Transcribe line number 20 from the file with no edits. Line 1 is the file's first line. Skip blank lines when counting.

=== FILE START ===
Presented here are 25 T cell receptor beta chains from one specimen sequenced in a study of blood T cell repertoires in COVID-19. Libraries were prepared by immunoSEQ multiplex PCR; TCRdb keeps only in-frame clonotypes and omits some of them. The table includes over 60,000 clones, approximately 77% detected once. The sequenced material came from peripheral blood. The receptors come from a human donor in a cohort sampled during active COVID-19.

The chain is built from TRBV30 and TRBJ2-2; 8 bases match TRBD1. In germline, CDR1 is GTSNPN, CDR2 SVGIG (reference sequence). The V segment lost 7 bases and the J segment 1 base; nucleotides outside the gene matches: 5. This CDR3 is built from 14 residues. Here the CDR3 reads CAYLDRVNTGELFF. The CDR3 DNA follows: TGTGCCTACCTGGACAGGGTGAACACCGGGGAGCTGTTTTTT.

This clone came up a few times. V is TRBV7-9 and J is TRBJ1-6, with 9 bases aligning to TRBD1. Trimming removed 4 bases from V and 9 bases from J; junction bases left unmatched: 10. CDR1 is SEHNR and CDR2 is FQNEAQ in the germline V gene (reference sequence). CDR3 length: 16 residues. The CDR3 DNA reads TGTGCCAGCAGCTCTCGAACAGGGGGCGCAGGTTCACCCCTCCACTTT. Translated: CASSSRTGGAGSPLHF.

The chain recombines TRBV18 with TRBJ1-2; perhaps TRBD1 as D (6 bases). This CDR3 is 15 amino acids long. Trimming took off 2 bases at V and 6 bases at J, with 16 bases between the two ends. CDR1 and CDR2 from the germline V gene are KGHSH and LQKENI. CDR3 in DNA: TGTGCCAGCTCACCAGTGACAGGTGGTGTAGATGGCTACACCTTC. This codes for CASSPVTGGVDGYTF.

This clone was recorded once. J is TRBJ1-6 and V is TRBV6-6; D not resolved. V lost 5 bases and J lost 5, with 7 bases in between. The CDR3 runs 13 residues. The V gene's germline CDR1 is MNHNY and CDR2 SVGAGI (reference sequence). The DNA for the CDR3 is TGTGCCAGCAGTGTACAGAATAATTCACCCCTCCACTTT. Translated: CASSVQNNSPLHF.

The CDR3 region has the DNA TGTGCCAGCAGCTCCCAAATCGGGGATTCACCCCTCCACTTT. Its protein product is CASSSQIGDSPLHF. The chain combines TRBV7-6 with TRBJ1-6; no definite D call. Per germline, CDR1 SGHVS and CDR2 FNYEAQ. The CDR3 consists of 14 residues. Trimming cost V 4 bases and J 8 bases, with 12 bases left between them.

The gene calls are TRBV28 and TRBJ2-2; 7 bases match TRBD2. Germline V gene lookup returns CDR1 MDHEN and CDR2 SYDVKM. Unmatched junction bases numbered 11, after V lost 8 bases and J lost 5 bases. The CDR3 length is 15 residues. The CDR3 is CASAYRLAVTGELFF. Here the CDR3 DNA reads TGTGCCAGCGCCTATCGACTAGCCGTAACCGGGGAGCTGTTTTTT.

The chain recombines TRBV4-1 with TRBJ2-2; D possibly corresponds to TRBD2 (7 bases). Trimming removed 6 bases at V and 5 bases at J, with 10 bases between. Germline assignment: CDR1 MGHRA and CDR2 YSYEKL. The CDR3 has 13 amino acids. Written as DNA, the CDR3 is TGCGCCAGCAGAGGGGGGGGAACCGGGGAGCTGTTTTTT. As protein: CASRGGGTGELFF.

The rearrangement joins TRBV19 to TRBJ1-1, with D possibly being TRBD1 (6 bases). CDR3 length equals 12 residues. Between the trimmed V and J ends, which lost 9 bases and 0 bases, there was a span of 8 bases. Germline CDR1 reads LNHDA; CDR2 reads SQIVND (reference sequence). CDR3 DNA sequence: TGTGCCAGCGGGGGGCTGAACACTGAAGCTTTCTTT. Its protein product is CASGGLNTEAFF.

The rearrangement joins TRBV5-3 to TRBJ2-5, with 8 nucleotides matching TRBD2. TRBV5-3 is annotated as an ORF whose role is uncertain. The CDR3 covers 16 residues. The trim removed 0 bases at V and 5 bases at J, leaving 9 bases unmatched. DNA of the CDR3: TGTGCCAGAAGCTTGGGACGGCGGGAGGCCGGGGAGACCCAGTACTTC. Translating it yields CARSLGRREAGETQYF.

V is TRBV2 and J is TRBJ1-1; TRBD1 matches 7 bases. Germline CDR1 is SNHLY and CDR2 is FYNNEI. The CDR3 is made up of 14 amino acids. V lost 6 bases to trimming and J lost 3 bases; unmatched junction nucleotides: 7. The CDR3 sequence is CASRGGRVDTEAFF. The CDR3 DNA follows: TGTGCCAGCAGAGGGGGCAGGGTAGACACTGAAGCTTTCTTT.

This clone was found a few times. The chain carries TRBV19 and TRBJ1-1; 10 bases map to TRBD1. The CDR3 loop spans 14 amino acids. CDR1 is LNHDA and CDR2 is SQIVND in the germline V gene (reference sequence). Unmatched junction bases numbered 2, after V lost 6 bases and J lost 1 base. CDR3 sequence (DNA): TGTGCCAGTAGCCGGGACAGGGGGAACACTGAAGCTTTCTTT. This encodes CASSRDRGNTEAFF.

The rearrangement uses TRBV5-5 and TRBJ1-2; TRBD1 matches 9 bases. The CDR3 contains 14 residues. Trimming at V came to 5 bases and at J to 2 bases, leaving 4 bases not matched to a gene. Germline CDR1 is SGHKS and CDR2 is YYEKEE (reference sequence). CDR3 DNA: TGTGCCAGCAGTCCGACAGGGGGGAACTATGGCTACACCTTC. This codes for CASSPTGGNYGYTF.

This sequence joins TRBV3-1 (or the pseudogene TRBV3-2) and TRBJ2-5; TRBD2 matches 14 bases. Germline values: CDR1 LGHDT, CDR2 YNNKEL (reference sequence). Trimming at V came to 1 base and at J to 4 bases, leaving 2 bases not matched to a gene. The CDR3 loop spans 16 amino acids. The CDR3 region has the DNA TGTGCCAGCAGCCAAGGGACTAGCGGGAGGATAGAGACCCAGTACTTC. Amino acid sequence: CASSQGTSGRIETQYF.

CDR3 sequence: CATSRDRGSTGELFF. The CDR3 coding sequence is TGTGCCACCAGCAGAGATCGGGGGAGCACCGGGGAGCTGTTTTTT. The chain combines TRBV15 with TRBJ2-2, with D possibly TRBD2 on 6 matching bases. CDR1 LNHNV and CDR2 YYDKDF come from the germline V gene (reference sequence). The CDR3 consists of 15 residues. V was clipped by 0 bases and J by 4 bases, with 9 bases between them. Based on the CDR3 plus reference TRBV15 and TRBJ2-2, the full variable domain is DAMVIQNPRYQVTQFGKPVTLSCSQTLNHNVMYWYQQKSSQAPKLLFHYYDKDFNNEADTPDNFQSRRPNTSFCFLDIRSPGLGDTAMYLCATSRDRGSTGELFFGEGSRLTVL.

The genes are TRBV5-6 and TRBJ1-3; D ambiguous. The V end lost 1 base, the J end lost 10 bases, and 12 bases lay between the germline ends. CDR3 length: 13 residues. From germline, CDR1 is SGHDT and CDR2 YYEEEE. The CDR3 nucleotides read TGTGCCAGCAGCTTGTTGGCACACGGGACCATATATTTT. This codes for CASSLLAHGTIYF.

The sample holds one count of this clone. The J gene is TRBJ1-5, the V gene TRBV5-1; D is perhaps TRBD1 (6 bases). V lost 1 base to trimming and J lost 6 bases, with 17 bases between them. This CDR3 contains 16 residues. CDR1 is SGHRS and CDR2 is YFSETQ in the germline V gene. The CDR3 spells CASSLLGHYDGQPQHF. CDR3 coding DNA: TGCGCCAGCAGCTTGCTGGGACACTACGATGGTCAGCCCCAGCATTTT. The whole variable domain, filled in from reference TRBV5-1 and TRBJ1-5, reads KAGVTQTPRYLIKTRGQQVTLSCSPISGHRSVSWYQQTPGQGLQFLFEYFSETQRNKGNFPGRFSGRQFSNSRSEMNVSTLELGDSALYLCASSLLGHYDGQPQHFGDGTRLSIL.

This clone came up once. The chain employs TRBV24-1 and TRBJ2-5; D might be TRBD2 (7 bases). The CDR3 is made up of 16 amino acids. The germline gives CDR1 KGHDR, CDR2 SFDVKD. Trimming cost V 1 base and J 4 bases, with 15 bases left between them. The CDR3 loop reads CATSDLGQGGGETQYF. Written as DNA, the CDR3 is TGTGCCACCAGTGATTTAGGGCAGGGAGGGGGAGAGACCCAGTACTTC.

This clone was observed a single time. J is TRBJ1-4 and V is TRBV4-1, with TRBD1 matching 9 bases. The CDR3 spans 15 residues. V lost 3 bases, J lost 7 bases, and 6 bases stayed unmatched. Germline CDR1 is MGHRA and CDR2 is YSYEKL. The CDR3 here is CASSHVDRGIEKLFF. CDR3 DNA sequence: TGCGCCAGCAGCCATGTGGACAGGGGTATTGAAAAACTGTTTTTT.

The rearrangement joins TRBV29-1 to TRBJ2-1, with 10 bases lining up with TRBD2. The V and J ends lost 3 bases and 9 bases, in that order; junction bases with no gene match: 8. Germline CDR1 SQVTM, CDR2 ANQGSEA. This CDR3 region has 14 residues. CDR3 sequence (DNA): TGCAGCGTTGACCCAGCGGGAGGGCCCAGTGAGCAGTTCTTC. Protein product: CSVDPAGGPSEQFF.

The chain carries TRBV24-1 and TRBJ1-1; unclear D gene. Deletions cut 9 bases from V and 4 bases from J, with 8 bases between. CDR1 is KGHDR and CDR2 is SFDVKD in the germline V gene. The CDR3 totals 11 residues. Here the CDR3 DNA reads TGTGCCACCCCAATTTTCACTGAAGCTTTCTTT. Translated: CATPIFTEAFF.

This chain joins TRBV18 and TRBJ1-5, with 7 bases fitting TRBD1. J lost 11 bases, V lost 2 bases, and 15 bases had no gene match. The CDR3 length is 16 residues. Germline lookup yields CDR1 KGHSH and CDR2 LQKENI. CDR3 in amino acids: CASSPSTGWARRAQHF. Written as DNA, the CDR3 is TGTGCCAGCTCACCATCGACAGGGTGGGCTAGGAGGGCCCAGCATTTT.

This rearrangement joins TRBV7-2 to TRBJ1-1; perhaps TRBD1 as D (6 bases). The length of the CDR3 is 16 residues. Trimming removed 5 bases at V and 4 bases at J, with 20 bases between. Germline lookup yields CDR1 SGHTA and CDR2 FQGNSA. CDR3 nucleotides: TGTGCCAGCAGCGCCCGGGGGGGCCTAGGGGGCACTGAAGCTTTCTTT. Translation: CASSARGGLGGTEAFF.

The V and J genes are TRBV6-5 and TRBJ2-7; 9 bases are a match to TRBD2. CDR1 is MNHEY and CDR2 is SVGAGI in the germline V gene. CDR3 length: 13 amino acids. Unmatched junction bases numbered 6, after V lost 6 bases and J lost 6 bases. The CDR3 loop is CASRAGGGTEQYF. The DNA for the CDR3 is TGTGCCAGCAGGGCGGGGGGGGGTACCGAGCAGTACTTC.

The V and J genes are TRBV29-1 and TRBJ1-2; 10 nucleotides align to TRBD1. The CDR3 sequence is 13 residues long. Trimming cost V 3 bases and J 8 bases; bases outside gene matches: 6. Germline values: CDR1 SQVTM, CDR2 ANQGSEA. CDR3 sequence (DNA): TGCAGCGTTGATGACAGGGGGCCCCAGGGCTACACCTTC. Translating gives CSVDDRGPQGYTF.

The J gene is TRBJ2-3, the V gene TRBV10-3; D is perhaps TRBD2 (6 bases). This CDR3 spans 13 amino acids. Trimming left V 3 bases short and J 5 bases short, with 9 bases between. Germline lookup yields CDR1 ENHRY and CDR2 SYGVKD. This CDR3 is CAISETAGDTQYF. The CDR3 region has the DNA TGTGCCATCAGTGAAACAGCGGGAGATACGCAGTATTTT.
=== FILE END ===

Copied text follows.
The rearrangement joins TRBV29-1 to TRBJ2-1, with 10 bases lining up with TRBD2. The V and J ends lost 3 bases and 9 bases, in that order; junction bases with no gene match: 8. Germline CDR1 SQVTM, CDR2 ANQGSEA. This CDR3 region has 14 residues. CDR3 sequence (DNA): TGCAGCGTTGACCCAGCGGGAGGGCCCAGTGAGCAGTTCTTC. Protein product: CSVDPAGGPSEQFF.